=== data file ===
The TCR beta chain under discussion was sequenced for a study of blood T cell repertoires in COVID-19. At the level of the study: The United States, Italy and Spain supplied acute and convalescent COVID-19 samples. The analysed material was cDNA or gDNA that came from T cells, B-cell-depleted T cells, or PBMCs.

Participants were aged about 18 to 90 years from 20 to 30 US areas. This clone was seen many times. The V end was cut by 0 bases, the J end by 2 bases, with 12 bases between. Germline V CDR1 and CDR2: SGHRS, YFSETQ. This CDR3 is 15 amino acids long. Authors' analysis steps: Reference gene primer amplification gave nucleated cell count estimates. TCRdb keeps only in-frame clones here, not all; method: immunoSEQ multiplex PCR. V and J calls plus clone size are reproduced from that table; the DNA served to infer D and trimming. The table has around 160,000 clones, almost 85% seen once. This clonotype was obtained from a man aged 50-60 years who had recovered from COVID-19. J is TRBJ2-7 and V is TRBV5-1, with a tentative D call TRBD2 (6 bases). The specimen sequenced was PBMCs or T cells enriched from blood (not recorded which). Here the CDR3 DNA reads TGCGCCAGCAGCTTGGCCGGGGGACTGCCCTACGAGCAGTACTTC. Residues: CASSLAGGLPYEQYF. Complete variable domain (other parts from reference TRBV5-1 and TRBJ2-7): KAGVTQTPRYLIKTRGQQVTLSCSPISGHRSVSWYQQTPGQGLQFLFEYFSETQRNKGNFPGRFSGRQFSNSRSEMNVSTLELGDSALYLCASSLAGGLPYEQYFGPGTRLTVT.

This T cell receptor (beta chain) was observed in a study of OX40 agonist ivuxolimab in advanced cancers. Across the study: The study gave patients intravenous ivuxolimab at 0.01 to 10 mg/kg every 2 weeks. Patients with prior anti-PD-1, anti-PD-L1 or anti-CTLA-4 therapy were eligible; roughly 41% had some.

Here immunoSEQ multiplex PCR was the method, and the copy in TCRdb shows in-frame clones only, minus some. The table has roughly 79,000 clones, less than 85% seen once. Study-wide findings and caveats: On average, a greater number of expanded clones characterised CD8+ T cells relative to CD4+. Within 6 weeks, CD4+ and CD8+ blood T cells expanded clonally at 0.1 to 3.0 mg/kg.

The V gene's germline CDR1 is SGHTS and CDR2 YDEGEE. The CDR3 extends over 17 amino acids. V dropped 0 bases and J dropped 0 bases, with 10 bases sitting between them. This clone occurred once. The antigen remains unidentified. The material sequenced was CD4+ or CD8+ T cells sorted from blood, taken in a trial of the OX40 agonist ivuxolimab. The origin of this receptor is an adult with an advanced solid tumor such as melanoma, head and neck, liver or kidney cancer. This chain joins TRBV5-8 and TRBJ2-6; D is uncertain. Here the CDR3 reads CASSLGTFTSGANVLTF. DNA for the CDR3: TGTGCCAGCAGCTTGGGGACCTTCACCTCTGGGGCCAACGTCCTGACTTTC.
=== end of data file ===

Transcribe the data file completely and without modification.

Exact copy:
The TCR beta chain under discussion was sequenced for a study of blood T cell repertoires in COVID-19. At the level of the study: The United States, Italy and Spain supplied acute and convalescent COVID-19 samples. The analysed material was cDNA or gDNA that came from T cells, B-cell-depleted T cells, or PBMCs.

Participants were aged about 18 to 90 years from 20 to 30 US areas. This clone was seen many times. The V end was cut by 0 bases, the J end by 2 bases, with 12 bases between. Germline V CDR1 and CDR2: SGHRS, YFSETQ. This CDR3 is 15 amino acids long. Authors' analysis steps: Reference gene primer amplification gave nucleated cell count estimates. TCRdb keeps only in-frame clones here, not all; method: immunoSEQ multiplex PCR. V and J calls plus clone size are reproduced from that table; the DNA served to infer D and trimming. The table has around 160,000 clones, almost 85% seen once. This clonotype was obtained from a man aged 50-60 years who had recovered from COVID-19. J is TRBJ2-7 and V is TRBV5-1, with a tentative D call TRBD2 (6 bases). The specimen sequenced was PBMCs or T cells enriched from blood (not recorded which). Here the CDR3 DNA reads TGCGCCAGCAGCTTGGCCGGGGGACTGCCCTACGAGCAGTACTTC. Residues: CASSLAGGLPYEQYF. Complete variable domain (other parts from reference TRBV5-1 and TRBJ2-7): KAGVTQTPRYLIKTRGQQVTLSCSPISGHRSVSWYQQTPGQGLQFLFEYFSETQRNKGNFPGRFSGRQFSNSRSEMNVSTLELGDSALYLCASSLAGGLPYEQYFGPGTRLTVT.

This T cell receptor (beta chain) was observed in a study of OX40 agonist ivuxolimab in advanced cancers. Across the study: The study gave patients intravenous ivuxolimab at 0.01 to 10 mg/kg every 2 weeks. Patients with prior anti-PD-1, anti-PD-L1 or anti-CTLA-4 therapy were eligible; roughly 41% had some.

Here immunoSEQ multiplex PCR was the method, and the copy in TCRdb shows in-frame clones only, minus some. The table has roughly 79,000 clones, less than 85% seen once. Study-wide findings and caveats: On average, a greater number of expanded clones characterised CD8+ T cells relative to CD4+. Within 6 weeks, CD4+ and CD8+ blood T cells expanded clonally at 0.1 to 3.0 mg/kg.

The V gene's germline CDR1 is SGHTS and CDR2 YDEGEE. The CDR3 extends over 17 amino acids. V dropped 0 bases and J dropped 0 bases, with 10 bases sitting between them. This clone occurred once. The antigen remains unidentified. The material sequenced was CD4+ or CD8+ T cells sorted from blood, taken in a trial of the OX40 agonist ivuxolimab. The origin of this receptor is an adult with an advanced solid tumor such as melanoma, head and neck, liver or kidney cancer. This chain joins TRBV5-8 and TRBJ2-6; D is uncertain. Here the CDR3 reads CASSLGTFTSGANVLTF. DNA for the CDR3: TGTGCCAGCAGCTTGGGGACCTTCACCTCTGGGGCCAACGTCCTGACTTTC.